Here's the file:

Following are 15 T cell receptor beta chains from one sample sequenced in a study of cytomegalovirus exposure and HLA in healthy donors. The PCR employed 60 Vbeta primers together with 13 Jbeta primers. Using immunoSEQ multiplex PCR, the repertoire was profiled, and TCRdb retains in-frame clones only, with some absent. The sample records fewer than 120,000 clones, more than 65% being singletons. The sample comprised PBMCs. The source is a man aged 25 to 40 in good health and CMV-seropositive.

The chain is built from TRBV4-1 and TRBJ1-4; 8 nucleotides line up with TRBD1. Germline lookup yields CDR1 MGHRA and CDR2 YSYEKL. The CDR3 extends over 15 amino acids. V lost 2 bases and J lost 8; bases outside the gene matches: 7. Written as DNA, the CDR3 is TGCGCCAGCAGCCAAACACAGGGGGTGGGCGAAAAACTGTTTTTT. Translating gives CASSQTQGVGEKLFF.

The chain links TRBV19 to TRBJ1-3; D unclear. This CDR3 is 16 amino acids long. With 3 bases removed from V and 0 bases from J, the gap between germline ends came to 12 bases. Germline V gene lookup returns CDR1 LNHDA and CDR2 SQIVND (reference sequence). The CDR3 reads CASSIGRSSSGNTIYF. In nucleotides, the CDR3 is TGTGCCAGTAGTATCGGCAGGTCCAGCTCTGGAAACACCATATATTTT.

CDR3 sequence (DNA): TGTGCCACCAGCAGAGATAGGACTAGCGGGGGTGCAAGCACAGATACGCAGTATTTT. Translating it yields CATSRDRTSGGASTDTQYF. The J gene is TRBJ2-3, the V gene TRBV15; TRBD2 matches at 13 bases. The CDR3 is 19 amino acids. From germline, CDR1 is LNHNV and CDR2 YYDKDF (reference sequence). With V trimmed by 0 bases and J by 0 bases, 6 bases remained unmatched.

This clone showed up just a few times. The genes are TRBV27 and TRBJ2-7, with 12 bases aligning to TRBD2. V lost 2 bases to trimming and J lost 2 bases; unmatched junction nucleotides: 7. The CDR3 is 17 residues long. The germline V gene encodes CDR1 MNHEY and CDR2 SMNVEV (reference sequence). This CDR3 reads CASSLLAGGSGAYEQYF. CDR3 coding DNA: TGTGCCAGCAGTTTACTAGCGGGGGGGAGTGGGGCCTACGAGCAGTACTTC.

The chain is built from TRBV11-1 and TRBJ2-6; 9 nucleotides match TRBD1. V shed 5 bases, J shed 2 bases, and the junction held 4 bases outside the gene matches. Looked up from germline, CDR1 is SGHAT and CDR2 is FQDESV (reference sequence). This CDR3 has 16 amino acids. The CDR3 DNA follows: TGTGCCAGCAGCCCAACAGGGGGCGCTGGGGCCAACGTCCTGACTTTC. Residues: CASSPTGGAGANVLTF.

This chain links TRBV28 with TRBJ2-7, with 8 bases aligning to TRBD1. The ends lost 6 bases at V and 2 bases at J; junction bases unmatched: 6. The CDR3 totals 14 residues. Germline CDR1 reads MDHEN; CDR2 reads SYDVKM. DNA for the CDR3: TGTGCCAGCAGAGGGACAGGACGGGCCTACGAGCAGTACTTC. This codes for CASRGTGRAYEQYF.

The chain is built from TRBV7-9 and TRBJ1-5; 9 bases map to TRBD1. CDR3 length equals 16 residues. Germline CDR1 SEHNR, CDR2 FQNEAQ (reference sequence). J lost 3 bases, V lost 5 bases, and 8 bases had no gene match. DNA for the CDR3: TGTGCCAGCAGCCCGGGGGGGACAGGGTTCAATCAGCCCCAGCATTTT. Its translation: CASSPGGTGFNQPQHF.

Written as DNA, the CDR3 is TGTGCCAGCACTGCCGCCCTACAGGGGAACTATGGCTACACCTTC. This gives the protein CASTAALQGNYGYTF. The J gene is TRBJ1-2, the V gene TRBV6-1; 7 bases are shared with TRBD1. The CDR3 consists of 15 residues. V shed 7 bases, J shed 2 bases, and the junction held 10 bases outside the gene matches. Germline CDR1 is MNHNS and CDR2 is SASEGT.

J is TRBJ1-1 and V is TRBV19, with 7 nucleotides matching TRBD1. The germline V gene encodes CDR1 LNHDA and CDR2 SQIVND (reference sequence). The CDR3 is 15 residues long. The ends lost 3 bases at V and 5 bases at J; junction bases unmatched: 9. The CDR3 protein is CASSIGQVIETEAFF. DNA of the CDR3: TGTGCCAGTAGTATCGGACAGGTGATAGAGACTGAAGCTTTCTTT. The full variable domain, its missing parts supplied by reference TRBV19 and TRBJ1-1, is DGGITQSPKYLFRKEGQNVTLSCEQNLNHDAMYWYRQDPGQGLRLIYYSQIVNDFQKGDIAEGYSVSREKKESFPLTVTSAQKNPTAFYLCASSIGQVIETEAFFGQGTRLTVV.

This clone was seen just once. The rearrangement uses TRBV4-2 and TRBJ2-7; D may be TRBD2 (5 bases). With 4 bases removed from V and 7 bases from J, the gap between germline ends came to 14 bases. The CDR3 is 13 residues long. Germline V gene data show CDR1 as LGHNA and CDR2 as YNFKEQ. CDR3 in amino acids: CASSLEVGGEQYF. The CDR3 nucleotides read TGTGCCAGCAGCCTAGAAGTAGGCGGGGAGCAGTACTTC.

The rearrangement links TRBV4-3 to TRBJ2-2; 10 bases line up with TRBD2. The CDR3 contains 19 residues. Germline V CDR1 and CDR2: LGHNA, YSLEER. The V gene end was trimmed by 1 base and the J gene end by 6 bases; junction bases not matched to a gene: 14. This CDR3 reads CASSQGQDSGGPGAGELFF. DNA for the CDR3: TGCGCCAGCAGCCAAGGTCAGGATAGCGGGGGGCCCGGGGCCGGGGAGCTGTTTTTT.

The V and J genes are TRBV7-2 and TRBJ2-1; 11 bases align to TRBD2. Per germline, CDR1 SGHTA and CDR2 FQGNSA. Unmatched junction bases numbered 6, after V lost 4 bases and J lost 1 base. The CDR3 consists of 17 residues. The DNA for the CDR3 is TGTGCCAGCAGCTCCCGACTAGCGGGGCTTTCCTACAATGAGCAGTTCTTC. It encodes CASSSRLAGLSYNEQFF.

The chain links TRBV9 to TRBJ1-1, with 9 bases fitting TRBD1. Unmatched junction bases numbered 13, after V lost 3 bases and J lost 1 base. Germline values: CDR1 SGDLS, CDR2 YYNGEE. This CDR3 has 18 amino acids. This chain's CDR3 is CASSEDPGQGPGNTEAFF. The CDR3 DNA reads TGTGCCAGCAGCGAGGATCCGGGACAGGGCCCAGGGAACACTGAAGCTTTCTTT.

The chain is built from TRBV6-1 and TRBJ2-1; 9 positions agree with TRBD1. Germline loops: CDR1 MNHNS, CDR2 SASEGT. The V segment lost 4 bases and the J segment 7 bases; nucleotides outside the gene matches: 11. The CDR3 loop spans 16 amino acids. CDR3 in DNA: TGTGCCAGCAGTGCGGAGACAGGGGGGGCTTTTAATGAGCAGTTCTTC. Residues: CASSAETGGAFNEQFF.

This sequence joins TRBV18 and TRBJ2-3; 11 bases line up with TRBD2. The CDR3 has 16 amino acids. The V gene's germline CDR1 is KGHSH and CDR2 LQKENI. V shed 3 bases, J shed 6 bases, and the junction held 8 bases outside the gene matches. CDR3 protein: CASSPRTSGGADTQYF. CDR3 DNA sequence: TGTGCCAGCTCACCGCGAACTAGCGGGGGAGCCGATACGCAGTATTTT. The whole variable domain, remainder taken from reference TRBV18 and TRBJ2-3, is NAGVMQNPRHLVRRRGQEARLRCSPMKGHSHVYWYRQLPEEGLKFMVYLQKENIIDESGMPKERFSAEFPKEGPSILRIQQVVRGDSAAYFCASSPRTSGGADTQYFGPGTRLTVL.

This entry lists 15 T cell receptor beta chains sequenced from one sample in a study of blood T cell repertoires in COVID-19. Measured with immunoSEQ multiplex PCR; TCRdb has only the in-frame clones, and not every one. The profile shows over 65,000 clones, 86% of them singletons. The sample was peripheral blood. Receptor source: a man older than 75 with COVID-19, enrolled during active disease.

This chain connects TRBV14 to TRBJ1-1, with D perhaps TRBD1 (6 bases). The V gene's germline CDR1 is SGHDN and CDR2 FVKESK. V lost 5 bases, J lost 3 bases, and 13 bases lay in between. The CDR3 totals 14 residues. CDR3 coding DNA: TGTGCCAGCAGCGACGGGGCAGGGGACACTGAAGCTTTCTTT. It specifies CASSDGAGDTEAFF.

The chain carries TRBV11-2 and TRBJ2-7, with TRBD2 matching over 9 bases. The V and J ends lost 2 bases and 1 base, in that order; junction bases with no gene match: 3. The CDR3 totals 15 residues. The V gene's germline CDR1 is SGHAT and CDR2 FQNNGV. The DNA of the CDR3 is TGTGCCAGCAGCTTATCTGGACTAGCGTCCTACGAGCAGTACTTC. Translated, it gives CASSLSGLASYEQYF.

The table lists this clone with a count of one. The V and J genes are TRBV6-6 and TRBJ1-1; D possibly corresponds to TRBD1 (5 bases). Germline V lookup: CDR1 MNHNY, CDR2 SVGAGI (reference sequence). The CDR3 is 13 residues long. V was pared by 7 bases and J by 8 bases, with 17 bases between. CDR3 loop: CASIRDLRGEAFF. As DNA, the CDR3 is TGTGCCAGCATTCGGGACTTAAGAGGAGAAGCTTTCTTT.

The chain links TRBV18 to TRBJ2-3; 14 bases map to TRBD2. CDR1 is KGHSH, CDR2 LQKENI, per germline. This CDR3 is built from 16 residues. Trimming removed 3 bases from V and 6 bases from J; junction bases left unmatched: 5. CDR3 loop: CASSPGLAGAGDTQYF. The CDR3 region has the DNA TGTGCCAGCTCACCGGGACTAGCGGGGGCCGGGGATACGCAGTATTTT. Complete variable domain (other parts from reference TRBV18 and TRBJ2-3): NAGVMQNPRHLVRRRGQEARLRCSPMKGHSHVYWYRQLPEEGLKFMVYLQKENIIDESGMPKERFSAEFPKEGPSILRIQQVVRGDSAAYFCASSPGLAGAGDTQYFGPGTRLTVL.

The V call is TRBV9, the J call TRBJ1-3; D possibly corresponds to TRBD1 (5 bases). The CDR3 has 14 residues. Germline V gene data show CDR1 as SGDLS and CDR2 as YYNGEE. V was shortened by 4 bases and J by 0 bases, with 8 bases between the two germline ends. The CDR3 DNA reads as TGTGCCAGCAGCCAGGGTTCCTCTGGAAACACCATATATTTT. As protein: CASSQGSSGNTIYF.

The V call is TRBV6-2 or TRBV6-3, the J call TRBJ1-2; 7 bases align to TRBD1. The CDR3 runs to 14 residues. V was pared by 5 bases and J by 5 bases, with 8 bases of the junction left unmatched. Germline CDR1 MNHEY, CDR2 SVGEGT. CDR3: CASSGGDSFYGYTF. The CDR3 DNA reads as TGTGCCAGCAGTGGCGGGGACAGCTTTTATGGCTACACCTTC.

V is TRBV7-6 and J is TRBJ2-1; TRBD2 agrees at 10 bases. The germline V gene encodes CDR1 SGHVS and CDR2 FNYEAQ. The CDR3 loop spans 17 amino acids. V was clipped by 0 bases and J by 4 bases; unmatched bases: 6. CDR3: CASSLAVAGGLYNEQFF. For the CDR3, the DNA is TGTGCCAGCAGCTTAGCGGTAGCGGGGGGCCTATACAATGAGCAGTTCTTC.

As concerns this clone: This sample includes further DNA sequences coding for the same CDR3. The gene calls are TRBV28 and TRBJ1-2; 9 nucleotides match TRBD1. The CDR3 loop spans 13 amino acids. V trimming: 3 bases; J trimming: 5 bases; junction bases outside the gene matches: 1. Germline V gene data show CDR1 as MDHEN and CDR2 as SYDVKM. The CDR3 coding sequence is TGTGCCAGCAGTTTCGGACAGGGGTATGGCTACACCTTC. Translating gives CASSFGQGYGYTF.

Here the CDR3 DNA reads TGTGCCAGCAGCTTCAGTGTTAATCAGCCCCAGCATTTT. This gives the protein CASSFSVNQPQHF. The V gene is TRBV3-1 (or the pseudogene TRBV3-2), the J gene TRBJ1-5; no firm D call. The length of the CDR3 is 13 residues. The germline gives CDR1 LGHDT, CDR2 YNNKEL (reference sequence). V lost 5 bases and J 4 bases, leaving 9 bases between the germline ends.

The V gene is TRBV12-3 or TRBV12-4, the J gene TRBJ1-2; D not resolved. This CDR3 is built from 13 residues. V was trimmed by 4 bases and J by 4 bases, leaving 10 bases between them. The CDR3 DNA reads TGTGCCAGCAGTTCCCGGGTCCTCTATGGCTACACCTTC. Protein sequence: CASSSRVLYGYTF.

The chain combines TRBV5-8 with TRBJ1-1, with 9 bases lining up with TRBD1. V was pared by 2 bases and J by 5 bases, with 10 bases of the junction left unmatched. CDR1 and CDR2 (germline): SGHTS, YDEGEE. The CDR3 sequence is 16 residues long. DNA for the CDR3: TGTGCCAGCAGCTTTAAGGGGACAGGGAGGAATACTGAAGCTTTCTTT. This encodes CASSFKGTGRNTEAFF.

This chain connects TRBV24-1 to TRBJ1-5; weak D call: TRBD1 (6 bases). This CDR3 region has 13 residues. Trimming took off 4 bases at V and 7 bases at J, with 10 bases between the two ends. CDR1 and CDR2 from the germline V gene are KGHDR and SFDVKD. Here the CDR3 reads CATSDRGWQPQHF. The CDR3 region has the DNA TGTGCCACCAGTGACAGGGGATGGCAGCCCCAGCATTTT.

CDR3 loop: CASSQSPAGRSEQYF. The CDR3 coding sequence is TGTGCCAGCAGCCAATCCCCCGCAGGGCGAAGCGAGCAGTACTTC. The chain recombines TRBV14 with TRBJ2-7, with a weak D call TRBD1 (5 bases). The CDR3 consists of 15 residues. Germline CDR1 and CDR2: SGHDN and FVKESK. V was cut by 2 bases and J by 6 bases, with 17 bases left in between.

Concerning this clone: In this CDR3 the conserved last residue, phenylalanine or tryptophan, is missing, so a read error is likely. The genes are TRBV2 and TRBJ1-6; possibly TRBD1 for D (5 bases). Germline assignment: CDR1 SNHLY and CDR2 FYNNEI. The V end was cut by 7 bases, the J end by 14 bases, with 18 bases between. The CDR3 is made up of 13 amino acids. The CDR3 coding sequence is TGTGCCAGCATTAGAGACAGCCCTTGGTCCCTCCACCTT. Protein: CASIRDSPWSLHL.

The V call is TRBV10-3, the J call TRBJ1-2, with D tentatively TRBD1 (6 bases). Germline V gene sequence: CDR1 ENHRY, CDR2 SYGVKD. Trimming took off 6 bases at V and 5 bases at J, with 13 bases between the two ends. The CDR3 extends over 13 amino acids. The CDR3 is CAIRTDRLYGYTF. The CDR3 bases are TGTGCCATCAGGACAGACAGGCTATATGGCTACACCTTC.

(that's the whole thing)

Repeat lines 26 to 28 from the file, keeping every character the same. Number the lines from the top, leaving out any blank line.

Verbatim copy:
Here the CDR3 DNA reads TGTGCCAGCAGCTTCAGTGTTAATCAGCCCCAGCATTTT. This gives the protein CASSFSVNQPQHF. The V gene is TRBV3-1 (or the pseudogene TRBV3-2), the J gene TRBJ1-5; no firm D call. The length of the CDR3 is 13 residues. The germline gives CDR1 LGHDT, CDR2 YNNKEL (reference sequence). V lost 5 bases and J 4 bases, leaving 9 bases between the germline ends.

The V gene is TRBV12-3 or TRBV12-4, the J gene TRBJ1-2; D not resolved. This CDR3 is built from 13 residues. V was trimmed by 4 bases and J by 4 bases, leaving 10 bases between them. The CDR3 DNA reads TGTGCCAGCAGTTCCCGGGTCCTCTATGGCTACACCTTC. Protein sequence: CASSSRVLYGYTF.

The chain combines TRBV5-8 with TRBJ1-1, with 9 bases lining up with TRBD1. V was pared by 2 bases and J by 5 bases, with 10 bases of the junction left unmatched. CDR1 and CDR2 (germline): SGHTS, YDEGEE. The CDR3 sequence is 16 residues long. DNA for the CDR3: TGTGCCAGCAGCTTTAAGGGGACAGGGAGGAATACTGAAGCTTTCTTT. This encodes CASSFKGTGRNTEAFF.